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Emily C. Dooley – 2013 Fellow

Emily C. DooleyAward-winning journalist Emily C. Dooley still relies on many of the tools she gained as a fellow in Metcalf Institute’s 2013 Science Immersion Workshop for Journalists. “I’ve done a number of fellowships, and this was by far the best,” said Dooley about her Metcalf experience.

She began covering the environment for Newsday in 2012, six months before Hurricane Sandy cut a destructive path across the east coast, killing hundreds of people and causing billions of dollars in damage. Recognizing that she needed a better grasp of the science behind the massive devastation, Dooley applied for a Metcalf fellowship.

“The Metcalf training gave me the credibility to ask the right questions,” said Dooley. “It gave me an opportunity to talk to researchers and learn how to determine if a scientific study is valid.”

Dooley distinguished herself through her coverage of Hurricane Sandy, and was recently awarded The Associated Press-NORC Center for Public Affairs Research Journalism Fellowship on Community Resilience.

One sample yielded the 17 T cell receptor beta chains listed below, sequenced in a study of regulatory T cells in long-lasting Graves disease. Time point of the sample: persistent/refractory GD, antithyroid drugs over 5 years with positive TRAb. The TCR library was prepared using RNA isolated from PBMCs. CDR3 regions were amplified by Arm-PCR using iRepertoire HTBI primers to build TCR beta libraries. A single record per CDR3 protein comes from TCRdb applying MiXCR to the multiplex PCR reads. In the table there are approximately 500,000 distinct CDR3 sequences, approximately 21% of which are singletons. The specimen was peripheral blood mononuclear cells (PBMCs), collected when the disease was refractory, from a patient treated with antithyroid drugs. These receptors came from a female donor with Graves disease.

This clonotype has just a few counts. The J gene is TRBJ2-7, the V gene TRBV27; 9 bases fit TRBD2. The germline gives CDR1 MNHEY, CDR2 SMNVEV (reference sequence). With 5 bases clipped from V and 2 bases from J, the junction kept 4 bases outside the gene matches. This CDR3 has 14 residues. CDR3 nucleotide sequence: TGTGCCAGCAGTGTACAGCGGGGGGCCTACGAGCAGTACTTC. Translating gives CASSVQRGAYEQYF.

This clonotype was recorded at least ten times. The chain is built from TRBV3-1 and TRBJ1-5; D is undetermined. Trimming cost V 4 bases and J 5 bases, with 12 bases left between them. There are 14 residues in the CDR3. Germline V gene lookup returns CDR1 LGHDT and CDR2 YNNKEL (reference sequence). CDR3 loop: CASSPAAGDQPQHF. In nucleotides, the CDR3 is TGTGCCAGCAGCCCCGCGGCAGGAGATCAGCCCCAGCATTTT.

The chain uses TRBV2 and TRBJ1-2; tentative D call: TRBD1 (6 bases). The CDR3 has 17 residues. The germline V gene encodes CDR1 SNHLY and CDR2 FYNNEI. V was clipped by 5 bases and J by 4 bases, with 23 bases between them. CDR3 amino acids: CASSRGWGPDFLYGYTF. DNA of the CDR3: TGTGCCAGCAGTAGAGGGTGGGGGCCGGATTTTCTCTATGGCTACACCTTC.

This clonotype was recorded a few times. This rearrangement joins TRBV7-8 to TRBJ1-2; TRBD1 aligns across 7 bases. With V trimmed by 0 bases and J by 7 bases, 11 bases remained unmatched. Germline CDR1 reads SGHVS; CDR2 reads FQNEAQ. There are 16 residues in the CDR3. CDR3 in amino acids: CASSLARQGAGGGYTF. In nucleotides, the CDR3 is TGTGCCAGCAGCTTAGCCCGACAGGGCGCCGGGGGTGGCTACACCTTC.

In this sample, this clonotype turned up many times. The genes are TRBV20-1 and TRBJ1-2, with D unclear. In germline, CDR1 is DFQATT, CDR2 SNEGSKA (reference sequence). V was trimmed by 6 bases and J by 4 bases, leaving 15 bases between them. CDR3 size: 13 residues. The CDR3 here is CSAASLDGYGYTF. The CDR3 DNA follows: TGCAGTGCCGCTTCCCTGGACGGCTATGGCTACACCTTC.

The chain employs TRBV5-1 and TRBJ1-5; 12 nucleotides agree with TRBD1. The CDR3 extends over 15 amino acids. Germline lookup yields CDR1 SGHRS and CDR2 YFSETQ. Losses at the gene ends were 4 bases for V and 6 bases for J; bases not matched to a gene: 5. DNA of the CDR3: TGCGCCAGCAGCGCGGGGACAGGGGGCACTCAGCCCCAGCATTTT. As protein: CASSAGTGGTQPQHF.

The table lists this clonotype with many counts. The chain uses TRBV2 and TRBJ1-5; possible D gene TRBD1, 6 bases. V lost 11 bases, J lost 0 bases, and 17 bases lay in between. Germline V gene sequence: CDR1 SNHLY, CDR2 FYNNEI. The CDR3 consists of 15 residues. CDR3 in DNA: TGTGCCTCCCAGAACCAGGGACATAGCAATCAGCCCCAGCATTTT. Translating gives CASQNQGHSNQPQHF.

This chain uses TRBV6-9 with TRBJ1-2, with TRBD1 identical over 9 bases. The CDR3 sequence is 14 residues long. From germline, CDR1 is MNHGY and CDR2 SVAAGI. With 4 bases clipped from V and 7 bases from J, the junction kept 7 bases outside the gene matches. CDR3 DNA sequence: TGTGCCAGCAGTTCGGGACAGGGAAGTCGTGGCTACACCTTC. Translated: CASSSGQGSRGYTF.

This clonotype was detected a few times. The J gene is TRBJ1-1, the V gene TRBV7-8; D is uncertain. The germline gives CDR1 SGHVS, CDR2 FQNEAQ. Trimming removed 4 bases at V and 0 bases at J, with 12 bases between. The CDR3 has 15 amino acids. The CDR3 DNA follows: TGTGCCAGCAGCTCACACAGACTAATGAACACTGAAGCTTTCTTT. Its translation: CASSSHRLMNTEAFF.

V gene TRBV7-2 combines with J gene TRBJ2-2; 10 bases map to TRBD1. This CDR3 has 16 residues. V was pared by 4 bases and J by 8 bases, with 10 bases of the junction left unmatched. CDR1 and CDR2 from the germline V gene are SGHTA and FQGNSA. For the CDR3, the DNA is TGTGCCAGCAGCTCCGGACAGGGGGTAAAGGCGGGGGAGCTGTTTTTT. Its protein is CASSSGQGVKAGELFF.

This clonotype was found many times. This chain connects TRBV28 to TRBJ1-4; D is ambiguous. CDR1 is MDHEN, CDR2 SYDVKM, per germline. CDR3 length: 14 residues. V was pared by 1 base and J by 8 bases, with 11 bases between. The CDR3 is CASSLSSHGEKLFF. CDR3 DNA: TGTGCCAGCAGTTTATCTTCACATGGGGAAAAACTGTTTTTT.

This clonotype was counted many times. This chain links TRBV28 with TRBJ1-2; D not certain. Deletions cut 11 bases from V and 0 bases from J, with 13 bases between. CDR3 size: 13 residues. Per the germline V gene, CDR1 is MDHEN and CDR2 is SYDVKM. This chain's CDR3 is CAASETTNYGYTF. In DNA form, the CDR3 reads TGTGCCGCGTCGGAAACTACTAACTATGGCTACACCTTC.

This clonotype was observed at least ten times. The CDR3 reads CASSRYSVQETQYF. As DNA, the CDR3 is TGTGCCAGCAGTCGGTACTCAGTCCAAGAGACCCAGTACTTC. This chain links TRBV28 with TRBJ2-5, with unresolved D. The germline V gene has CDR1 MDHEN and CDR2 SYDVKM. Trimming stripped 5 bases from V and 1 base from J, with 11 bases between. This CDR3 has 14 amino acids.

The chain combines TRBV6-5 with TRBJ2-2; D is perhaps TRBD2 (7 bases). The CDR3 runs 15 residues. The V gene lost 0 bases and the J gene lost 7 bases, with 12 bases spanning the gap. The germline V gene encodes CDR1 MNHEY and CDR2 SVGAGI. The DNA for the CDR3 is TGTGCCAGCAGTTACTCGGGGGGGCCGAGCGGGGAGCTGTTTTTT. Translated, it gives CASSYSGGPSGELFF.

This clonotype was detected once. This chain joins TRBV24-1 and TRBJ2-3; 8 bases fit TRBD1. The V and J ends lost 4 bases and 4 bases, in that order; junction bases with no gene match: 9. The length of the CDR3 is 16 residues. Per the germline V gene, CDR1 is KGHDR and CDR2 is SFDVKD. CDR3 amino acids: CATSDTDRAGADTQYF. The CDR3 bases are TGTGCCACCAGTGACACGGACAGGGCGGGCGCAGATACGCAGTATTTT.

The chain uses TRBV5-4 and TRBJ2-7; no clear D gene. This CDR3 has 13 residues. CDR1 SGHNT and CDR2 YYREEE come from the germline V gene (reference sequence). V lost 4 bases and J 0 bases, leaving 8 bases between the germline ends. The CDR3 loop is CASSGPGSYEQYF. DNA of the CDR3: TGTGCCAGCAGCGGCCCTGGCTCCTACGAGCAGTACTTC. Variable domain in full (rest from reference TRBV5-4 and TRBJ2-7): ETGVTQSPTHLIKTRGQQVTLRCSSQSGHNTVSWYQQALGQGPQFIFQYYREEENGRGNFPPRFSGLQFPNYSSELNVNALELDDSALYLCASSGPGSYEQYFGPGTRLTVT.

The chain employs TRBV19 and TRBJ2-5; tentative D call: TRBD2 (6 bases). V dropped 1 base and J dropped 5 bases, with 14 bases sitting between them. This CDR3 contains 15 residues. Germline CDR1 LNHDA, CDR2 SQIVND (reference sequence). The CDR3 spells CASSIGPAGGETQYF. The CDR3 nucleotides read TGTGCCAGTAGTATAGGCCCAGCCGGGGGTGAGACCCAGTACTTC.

“Emily Dooley emerged from an extraordinarily talented field of journalists who recognize that it is important for the field of journalism to move beyond coverage of disaster as spot news,” said Trevor Tompson, director of the AP-NORC Center.

Dooley is working with research scientists and scholars as part of the AP-NORC fellowship to study 13 communities in New York and New Jersey impacted by Sandy. Her research is focused on the science of resiliency, the ability of a community to bounce back after a disaster. Dooley will spend nine months interviewing people about their experiences, crunching numbers and analyzing data with AP-NORC social scientists and experts, and developing stories for distribution by the Associated Press.

During the course of her career, Dooley has covered everything from the economy, technology and the legal industry, to politics and education. She says the challenge in environmental reporting is distilling what scientists say into terms the public can understand. Dooley compared it to speaking another language, a language with which she is now more fluent because of her Metcalf Institute training.

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